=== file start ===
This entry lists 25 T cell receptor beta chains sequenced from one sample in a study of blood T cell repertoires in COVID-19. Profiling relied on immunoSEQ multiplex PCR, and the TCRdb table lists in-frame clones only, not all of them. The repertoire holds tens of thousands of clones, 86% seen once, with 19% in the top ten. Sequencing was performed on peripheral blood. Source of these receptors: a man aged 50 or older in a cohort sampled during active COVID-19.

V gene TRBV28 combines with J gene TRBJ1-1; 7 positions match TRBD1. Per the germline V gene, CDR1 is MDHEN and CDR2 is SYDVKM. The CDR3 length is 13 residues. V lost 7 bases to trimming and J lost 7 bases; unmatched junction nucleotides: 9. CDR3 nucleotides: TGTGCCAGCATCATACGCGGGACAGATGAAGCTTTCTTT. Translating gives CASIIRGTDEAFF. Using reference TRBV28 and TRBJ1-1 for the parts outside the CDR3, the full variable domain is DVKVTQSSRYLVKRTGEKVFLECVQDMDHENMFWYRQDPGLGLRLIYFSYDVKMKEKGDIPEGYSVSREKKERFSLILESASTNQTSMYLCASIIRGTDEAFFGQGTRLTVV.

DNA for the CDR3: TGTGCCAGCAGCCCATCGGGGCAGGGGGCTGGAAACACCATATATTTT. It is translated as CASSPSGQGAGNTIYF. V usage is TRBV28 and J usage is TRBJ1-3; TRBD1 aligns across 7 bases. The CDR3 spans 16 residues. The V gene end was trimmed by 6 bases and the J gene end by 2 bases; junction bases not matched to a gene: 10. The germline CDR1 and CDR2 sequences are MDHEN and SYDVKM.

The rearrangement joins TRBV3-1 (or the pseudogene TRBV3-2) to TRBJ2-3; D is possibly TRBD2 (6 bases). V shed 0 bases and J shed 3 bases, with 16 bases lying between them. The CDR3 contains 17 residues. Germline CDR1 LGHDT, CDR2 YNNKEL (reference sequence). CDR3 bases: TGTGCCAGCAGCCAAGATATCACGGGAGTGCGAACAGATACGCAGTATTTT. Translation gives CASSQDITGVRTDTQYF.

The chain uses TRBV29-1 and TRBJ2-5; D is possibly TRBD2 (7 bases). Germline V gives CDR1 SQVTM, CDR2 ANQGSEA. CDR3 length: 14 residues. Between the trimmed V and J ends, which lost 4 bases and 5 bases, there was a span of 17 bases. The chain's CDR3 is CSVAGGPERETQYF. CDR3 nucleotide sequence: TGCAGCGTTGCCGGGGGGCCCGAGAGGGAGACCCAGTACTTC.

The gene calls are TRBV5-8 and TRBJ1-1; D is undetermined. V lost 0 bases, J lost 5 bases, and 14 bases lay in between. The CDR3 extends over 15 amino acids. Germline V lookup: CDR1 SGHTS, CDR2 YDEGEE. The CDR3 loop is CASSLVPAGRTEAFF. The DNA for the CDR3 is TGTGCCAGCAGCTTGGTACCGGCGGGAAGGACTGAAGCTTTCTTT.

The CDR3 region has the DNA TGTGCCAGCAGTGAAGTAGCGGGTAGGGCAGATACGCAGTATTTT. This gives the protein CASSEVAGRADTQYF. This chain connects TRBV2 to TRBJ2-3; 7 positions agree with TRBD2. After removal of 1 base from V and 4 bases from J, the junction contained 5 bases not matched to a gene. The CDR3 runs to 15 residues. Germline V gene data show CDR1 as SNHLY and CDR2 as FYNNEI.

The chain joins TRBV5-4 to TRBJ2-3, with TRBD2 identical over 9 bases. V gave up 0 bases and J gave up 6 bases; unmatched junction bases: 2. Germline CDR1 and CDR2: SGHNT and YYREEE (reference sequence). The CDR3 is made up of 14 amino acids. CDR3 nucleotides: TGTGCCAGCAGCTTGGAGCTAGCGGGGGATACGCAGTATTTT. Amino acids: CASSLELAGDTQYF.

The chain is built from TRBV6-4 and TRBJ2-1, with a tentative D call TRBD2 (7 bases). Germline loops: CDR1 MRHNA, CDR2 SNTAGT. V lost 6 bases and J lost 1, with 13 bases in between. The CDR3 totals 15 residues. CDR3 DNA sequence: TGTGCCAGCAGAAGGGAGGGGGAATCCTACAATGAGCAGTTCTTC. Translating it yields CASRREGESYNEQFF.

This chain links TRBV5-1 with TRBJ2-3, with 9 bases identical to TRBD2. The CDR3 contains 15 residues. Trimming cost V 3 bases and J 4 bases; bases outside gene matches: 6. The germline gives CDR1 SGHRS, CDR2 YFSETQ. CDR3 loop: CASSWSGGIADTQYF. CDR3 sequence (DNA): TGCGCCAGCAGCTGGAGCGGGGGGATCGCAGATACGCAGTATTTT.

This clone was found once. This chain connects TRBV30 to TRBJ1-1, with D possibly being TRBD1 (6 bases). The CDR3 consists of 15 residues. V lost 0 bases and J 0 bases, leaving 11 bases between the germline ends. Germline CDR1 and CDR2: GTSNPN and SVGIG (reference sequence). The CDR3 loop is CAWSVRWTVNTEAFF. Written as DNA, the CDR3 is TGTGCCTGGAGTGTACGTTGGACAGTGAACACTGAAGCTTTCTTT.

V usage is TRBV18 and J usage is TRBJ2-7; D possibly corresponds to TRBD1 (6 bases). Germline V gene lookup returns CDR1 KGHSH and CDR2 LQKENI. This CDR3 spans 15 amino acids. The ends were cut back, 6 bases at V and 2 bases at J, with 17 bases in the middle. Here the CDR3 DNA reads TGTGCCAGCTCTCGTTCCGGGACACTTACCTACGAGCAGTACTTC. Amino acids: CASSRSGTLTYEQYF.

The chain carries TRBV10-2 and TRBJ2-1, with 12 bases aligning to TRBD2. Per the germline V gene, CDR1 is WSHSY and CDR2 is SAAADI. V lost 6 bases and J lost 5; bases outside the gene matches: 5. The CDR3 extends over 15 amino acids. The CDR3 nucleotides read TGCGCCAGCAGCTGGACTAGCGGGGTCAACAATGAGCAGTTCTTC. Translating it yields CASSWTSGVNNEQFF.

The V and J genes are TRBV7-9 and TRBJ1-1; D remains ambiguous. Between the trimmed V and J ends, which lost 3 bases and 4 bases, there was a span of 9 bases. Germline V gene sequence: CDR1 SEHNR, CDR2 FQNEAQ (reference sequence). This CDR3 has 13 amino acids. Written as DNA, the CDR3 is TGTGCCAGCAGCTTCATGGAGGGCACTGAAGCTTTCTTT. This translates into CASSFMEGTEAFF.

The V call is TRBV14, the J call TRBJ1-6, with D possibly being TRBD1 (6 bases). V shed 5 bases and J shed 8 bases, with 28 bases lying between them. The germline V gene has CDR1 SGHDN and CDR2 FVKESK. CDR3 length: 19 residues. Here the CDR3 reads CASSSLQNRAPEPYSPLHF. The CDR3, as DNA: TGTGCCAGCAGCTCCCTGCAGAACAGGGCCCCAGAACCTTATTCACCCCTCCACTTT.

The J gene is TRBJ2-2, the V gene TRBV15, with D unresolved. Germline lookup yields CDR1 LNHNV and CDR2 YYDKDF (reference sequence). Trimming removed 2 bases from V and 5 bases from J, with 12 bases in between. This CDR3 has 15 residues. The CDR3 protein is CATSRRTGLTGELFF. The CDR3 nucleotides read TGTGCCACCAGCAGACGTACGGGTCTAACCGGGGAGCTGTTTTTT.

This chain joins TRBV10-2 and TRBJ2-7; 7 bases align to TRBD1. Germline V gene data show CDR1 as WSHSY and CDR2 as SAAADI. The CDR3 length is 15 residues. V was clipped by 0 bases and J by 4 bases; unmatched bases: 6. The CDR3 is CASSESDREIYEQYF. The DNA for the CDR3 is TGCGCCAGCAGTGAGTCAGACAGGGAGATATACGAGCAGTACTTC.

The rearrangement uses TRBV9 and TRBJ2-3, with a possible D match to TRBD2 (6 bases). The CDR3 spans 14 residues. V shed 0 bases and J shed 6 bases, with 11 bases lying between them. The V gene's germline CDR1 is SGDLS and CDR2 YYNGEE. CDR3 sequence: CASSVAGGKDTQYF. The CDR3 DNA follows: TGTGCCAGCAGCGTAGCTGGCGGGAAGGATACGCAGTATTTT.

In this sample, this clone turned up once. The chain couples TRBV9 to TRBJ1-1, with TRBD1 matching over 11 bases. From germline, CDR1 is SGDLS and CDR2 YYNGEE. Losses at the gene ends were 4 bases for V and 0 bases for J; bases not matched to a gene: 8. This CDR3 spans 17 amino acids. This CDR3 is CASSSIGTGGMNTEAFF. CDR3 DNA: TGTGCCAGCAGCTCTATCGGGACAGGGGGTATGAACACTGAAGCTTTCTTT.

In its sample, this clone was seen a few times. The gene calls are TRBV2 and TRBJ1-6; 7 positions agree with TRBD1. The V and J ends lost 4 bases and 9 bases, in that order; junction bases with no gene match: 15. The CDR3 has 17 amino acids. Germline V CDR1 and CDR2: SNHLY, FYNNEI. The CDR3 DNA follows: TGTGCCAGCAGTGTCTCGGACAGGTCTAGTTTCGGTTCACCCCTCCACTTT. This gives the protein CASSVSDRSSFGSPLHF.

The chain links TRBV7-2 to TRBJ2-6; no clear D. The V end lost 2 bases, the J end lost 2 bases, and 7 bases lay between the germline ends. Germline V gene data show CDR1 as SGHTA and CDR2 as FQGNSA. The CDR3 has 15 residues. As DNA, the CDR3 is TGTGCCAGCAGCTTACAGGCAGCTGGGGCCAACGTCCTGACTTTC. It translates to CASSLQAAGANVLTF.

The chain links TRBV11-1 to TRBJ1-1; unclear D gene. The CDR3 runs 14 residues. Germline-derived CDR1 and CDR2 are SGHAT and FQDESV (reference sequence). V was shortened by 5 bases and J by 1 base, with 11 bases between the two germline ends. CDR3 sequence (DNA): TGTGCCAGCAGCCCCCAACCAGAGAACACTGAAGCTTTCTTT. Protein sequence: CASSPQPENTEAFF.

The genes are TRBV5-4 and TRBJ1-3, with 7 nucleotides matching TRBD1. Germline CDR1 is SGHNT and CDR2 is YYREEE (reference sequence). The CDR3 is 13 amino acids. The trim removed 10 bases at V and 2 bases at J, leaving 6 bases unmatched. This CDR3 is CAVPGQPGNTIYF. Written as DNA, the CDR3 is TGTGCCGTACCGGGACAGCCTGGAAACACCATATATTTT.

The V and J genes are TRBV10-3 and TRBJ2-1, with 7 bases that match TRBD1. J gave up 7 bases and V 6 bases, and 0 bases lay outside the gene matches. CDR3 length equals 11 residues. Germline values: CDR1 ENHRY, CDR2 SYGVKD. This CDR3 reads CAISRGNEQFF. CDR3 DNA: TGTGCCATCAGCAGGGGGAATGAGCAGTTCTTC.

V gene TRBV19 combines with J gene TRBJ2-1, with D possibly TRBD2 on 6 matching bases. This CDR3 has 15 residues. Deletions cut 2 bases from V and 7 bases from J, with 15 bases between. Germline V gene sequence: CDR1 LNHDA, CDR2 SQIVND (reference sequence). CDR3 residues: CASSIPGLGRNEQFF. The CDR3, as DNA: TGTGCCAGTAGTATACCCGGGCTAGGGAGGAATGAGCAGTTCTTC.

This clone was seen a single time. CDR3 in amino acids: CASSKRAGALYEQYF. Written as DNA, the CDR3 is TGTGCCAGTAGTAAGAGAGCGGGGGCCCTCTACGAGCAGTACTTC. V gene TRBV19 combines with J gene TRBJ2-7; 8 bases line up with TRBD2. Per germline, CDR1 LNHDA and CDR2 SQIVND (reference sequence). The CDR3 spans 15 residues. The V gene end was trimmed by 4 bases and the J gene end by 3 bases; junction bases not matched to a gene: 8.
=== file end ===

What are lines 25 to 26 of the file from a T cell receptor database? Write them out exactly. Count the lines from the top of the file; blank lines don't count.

V gene TRBV19 combines with J gene TRBJ2-1, with D possibly TRBD2 on 6 matching bases. This CDR3 has 15 residues. Deletions cut 2 bases from V and 7 bases from J, with 15 bases between. Germline V gene sequence: CDR1 LNHDA, CDR2 SQIVND (reference sequence). CDR3 residues: CASSIPGLGRNEQFF. The CDR3, as DNA: TGTGCCAGTAGTATACCCGGGCTAGGGAGGAATGAGCAGTTCTTC.

This clone was seen a single time. CDR3 in amino acids: CASSKRAGALYEQYF. Written as DNA, the CDR3 is TGTGCCAGTAGTAAGAGAGCGGGGGCCCTCTACGAGCAGTACTTC. V gene TRBV19 combines with J gene TRBJ2-7; 8 bases line up with TRBD2. Per germline, CDR1 LNHDA and CDR2 SQIVND (reference sequence). The CDR3 spans 15 residues. The V gene end was trimmed by 4 bases and the J gene end by 3 bases; junction bases not matched to a gene: 8.